The Ruby Airship (review)

Saturday, January 3, 2015


The Ruby Airship by Sharon Gosling
Title: The Ruby Airship (The Diamond Thief #2)
Author: Sharon Gosling
Release Date: February 2nd, 2015
Genre: Steampunk
Age Group: YA
Source: NetGalley
Rating: 4 stars
Goodreads

“In this sequel to The Diamond Thief, trapeze-artist Rémy has left the circus and her life as a thief, but she doubts that detective Thaddeus Rec will ever truly trust her. Feeling torn between her new life and her old, Rémy decides to return to France and her old circus with Yannick, an old friend who unexpectedly appears.

Meanwhile, Thaddeus is sure that Yannick is up to no good. He's determined to find them and win Rémy back, even if he must risk a journey by airship to do so.”


*Received a copy via NetGalley in exchange for an honest review.*

When I saw The Ruby Airship available for review on NetGalley, I jumped at the chance to read it. I love steampunk more than just about any other genre out there. (I know, most people who know me would have guessed paranormal or fantasy before picking steampunk. But they'd be wrong.) Sadly, I don't get to read the genre as often as I like because it is so hard to find well written books that are actually steampunk and not just one with a single random mention of a steam-engine-like creations.

So I had to read this book.

Only I goofed. I remembered seeing this book on another blogger's Waiting on Wednesday post, except their blurb never mentioned it being book two in a series. Since I already had an idea of what the book was about, I didn't think to reread NetGalley's blurb before I requested to book. I searched, but apparently book one was not available yet. Close to the release date, and yet so far away. A mistake I'll never make again.

I debated a bit on whether to read this one now, or wait to read it after getting a hold of book one. Waiting's overrated anyways.

For someone completely new to this world, it took me a few pages to get into the story. But only just a few. Once I knew who our three main characters -Thaddeus, Remy, and J- were and what their connection to each other was, things progressed quite quickly. The author does a nice job adding in important details from book one, yet she doesn't seem to give everything away. When I read The Diamond Thief, and I will as soon as it is out, I'll still be able to enjoy that book without feeling like it was ruined by me out of order reading.

I loved Thaddeus. Loved him. I wasn't too sure why he was a ranking cop at such a young age, but then again, it didn't seem like he was too sure himself. There is something missing in my knowledge base on that front, but it didn't hamper my enjoyment of the story any. Thaddeus was like a young Sherlock. He was smart and resourceful, even when you might think he wasn't paying attention, he was. But he was more than that, he was brave and loyal. I could easily see why Remy gave up her circus for a chance to pursue things with her policeman.

Remy was interesting. I've never really read a book with a circus performer as the main character before. So it was cool to see how her upbringing and skillset was used in her day to day life. When things got complicated, she was more than capable of extracting herself from the situation. I loved her faith in her friends, even if it was a bit blind at times. She is certainly an individual I wouldn't mind having as a friend myself. Her mysterious gem, and the surprise revelations about her past, only made me want to read the book quicker.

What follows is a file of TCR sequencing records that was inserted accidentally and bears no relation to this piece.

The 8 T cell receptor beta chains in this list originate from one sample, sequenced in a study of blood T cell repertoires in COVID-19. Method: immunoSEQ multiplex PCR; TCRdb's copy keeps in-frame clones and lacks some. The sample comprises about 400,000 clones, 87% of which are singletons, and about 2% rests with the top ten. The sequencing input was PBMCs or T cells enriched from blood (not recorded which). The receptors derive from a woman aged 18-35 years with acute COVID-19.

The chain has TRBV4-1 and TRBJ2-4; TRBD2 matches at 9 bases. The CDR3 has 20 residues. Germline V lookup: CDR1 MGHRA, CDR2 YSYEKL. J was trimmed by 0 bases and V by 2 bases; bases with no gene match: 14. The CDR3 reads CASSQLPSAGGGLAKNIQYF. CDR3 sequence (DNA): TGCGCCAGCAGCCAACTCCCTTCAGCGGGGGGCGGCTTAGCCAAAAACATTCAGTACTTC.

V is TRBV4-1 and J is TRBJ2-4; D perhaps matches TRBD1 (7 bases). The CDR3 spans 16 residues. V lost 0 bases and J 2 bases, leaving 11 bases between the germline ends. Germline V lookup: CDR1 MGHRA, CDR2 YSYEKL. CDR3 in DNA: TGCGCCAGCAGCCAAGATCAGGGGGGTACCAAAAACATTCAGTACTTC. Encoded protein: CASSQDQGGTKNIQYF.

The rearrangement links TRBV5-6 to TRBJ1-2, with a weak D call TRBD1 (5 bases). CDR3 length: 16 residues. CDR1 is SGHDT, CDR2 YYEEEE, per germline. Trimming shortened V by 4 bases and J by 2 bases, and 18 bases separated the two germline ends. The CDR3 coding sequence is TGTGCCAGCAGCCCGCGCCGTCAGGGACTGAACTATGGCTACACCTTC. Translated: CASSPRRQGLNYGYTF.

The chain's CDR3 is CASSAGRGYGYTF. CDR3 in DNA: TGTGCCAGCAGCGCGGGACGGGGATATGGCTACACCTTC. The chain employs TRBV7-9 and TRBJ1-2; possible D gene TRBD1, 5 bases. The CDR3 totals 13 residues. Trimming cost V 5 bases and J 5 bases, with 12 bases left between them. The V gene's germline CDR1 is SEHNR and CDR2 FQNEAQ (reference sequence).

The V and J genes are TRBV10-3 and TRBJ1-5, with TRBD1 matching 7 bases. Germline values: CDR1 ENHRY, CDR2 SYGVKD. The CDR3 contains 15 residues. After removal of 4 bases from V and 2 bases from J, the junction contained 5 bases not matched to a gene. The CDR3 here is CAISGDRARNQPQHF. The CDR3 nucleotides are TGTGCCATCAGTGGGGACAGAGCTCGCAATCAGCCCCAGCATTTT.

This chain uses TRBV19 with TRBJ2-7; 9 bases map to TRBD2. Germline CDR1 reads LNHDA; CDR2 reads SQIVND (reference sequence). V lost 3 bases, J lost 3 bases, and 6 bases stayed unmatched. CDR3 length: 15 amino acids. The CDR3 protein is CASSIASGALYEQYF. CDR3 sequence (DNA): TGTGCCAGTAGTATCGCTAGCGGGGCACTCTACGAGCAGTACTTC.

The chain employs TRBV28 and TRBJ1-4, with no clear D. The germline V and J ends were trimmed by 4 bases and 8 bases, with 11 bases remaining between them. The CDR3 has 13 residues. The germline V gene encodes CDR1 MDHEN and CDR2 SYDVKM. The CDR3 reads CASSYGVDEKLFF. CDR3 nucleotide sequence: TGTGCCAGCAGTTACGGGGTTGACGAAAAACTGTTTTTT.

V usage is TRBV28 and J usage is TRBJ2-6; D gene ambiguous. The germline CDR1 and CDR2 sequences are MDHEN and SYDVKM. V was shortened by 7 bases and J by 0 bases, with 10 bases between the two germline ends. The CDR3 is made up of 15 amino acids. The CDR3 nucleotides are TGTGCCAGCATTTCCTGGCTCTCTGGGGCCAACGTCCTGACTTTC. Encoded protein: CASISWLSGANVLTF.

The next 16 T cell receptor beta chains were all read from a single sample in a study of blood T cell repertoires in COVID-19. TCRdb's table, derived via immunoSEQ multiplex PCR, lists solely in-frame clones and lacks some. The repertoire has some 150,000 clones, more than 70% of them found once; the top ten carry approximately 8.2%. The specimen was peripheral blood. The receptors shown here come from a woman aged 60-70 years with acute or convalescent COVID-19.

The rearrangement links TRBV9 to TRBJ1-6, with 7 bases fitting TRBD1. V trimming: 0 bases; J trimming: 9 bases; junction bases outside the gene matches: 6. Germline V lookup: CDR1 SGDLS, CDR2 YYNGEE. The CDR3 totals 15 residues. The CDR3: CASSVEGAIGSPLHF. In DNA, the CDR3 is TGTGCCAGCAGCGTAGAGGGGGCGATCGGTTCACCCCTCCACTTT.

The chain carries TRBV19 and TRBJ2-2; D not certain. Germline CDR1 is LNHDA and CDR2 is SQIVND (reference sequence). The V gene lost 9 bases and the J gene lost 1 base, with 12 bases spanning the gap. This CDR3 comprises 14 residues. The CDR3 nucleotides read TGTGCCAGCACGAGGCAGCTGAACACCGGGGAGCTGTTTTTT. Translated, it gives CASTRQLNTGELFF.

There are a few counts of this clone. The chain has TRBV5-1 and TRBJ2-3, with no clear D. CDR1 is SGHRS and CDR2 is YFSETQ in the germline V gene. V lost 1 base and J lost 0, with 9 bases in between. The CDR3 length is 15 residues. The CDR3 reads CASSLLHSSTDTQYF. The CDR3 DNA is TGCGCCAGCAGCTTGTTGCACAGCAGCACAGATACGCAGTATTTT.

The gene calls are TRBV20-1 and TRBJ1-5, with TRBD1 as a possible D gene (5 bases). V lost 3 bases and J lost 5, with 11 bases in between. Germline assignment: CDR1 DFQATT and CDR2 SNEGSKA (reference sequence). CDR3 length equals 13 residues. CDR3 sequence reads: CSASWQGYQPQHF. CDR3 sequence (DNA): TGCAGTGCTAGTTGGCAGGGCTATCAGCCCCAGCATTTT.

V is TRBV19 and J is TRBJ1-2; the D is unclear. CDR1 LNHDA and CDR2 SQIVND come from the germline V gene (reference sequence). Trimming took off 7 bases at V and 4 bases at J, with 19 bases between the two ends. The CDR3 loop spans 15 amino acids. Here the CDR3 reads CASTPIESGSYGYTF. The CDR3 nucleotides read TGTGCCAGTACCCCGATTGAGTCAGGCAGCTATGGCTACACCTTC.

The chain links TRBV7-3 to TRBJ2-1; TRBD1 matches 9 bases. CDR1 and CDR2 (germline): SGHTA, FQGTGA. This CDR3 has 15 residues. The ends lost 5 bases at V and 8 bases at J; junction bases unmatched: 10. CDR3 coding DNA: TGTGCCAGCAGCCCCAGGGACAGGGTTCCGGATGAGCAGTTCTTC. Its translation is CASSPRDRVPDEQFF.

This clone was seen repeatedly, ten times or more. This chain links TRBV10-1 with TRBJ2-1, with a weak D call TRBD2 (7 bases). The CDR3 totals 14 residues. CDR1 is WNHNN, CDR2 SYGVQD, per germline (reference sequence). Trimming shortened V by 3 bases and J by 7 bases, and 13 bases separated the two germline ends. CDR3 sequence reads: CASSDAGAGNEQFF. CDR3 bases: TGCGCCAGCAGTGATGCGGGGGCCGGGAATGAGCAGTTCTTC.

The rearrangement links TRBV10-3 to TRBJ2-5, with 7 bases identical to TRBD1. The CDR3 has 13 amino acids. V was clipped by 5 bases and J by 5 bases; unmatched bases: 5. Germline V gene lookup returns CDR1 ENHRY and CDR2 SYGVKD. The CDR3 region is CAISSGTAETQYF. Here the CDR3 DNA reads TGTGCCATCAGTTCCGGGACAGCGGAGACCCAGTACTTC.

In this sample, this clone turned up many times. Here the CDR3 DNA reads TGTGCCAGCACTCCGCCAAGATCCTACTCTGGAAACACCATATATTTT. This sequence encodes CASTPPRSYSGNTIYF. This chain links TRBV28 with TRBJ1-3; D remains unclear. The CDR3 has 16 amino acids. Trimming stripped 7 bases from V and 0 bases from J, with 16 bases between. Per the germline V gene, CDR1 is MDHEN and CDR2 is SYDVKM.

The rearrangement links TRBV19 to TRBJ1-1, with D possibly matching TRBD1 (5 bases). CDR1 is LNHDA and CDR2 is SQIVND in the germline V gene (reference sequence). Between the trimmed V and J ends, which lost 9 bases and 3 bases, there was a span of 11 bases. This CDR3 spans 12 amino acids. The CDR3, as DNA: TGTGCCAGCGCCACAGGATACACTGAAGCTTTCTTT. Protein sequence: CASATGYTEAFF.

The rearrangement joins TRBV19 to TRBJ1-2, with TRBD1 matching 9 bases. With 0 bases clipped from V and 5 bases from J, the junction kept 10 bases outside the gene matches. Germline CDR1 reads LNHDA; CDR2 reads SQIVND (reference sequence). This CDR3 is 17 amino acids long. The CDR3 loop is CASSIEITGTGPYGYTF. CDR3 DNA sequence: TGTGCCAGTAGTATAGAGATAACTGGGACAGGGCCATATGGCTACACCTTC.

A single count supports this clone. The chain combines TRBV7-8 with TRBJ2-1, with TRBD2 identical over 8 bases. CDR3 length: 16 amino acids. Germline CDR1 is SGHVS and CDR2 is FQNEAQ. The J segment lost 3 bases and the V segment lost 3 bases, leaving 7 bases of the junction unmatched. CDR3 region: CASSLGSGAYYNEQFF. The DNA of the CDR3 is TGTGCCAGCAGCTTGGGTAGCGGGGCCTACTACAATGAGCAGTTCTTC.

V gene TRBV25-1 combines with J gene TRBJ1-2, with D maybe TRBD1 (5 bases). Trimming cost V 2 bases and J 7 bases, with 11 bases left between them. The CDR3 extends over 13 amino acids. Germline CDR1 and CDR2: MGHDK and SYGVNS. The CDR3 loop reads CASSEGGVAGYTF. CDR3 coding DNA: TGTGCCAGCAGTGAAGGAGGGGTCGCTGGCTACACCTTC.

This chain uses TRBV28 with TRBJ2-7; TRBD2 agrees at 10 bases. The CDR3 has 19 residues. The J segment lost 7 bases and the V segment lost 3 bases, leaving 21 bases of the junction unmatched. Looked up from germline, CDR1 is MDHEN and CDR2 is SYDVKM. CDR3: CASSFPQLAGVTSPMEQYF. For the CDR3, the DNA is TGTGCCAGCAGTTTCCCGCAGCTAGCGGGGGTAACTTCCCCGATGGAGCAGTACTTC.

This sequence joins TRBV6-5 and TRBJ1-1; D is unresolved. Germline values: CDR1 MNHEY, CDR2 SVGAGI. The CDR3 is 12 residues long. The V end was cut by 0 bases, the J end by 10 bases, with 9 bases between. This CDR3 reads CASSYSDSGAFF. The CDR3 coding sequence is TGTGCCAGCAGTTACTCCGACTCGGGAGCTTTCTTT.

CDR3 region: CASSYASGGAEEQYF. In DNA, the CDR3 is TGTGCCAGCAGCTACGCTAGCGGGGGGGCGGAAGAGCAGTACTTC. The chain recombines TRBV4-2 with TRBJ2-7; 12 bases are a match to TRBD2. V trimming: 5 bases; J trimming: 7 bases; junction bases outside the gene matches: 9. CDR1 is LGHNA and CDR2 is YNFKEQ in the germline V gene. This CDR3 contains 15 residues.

I feel like I know the least about J. Maybe he's supposed to be a mystery, or maybe I should know more about him if I read in the correct order, but either way, he kept me guessing. He's got this whole recluse tinker vibe going on, and I love it. He does his own thing, helps out when needed, and he's not afraid to tell the others when they're being idiotic. And the whole airship thing? That makes him officially my favorite character. (J! Fix me one too!)

Even though the overall story line is a continuation of The Diamond Thief, I was able to keep up. The pages blurred passed as our heroes got swept along on their respective adventures. I was very pleased to discover this was an actual steampunk novel. We had our typical London setting before the traveling, and we had a whole assortment of gadgets and contraptions that perfectly captured the spirit of steampunk.

I really loved how the circus elements and assorted characters were woven into the story line. It really felt like I'd stumbled upon some drama that led me to these characters. But at the same time, we got to keep the historical/steampunk vibe that was introduced on page one. Even though this series is advertised for 14 years old and up, it wasn't a book that only people in their mid-teens could enjoy. So don't let that hold you back from giving this series a try.

"This was how all friendships should be - easy and undemanding." (pg 42)

"It is late indeed, for who conducts nefarious deeds in daylight?" (Desai on pg 78)

"The things we don't know in this world are enough to fall in the spaces between the stars are they not?" (Old Woman on pg 225)

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